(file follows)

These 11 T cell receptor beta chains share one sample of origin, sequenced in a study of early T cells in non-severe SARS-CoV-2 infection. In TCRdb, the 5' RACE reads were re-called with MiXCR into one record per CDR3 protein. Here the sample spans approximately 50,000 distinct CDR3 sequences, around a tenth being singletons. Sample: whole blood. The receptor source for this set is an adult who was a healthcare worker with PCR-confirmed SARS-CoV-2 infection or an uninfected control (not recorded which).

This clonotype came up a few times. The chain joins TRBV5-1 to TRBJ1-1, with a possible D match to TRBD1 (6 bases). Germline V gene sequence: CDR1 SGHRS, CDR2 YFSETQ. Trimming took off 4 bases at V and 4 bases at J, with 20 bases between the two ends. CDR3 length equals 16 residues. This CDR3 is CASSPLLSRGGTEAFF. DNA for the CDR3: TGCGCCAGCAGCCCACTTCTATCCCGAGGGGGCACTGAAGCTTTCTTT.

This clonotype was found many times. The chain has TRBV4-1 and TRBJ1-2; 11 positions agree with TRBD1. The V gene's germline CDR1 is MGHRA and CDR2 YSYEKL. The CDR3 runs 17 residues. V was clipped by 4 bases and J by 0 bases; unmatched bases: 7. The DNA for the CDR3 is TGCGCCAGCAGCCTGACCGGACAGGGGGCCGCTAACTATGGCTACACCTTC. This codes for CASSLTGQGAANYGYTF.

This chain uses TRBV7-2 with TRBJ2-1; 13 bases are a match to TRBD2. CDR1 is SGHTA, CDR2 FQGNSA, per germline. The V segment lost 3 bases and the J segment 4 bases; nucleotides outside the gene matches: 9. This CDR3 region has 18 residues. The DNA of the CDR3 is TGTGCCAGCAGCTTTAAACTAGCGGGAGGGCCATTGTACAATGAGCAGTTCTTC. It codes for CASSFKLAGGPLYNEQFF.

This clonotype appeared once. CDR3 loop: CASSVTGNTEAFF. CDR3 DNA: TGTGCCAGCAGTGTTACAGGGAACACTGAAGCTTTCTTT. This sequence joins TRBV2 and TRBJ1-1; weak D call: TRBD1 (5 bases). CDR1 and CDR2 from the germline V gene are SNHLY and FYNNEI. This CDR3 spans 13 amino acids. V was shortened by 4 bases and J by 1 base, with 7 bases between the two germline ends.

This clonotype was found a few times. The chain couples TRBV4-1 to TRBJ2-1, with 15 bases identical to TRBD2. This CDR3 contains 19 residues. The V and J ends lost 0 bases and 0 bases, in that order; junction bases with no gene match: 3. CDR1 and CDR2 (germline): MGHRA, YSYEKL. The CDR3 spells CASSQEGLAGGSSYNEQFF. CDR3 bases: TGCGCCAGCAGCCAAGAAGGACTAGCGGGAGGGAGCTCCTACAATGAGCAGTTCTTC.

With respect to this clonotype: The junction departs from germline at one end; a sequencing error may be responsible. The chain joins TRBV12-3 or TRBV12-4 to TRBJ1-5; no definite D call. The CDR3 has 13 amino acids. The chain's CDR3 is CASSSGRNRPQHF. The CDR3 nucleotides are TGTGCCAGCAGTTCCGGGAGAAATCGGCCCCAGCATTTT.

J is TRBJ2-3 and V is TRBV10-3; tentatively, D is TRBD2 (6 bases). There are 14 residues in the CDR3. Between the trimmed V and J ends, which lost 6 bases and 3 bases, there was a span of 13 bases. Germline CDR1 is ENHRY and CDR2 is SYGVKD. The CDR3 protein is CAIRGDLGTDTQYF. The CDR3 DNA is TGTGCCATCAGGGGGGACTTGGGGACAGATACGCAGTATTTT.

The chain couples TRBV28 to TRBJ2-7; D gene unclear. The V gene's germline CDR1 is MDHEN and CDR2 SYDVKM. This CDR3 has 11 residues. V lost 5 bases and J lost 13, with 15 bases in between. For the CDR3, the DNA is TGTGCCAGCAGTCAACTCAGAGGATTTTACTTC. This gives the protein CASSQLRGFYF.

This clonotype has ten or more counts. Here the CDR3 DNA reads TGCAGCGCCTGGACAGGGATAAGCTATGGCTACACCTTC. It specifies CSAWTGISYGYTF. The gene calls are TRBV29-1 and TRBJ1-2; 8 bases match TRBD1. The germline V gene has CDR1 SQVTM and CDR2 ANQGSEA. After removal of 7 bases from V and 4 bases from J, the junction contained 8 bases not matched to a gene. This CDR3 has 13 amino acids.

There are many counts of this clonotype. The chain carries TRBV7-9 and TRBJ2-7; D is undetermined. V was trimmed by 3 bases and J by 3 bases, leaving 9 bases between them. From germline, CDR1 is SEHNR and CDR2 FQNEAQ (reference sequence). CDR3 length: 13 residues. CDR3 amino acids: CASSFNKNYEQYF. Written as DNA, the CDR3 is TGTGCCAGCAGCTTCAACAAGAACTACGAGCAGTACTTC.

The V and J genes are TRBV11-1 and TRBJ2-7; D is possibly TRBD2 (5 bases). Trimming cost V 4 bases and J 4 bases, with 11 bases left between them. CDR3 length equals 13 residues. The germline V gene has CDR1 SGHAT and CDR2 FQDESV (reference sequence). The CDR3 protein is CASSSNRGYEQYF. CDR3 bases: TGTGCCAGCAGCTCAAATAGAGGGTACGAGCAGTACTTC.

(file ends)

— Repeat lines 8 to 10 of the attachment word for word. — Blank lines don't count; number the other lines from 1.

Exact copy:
J is TRBJ2-3 and V is TRBV10-3; tentatively, D is TRBD2 (6 bases). There are 14 residues in the CDR3. Between the trimmed V and J ends, which lost 6 bases and 3 bases, there was a span of 13 bases. Germline CDR1 is ENHRY and CDR2 is SYGVKD. The CDR3 protein is CAIRGDLGTDTQYF. The CDR3 DNA is TGTGCCATCAGGGGGGACTTGGGGACAGATACGCAGTATTTT.

The chain couples TRBV28 to TRBJ2-7; D gene unclear. The V gene's germline CDR1 is MDHEN and CDR2 SYDVKM. This CDR3 has 11 residues. V lost 5 bases and J lost 13, with 15 bases in between. For the CDR3, the DNA is TGTGCCAGCAGTCAACTCAGAGGATTTTACTTC. This gives the protein CASSQLRGFYF.

This clonotype has ten or more counts. Here the CDR3 DNA reads TGCAGCGCCTGGACAGGGATAAGCTATGGCTACACCTTC. It specifies CSAWTGISYGYTF. The gene calls are TRBV29-1 and TRBJ1-2; 8 bases match TRBD1. The germline V gene has CDR1 SQVTM and CDR2 ANQGSEA. After removal of 7 bases from V and 4 bases from J, the junction contained 8 bases not matched to a gene. This CDR3 has 13 amino acids.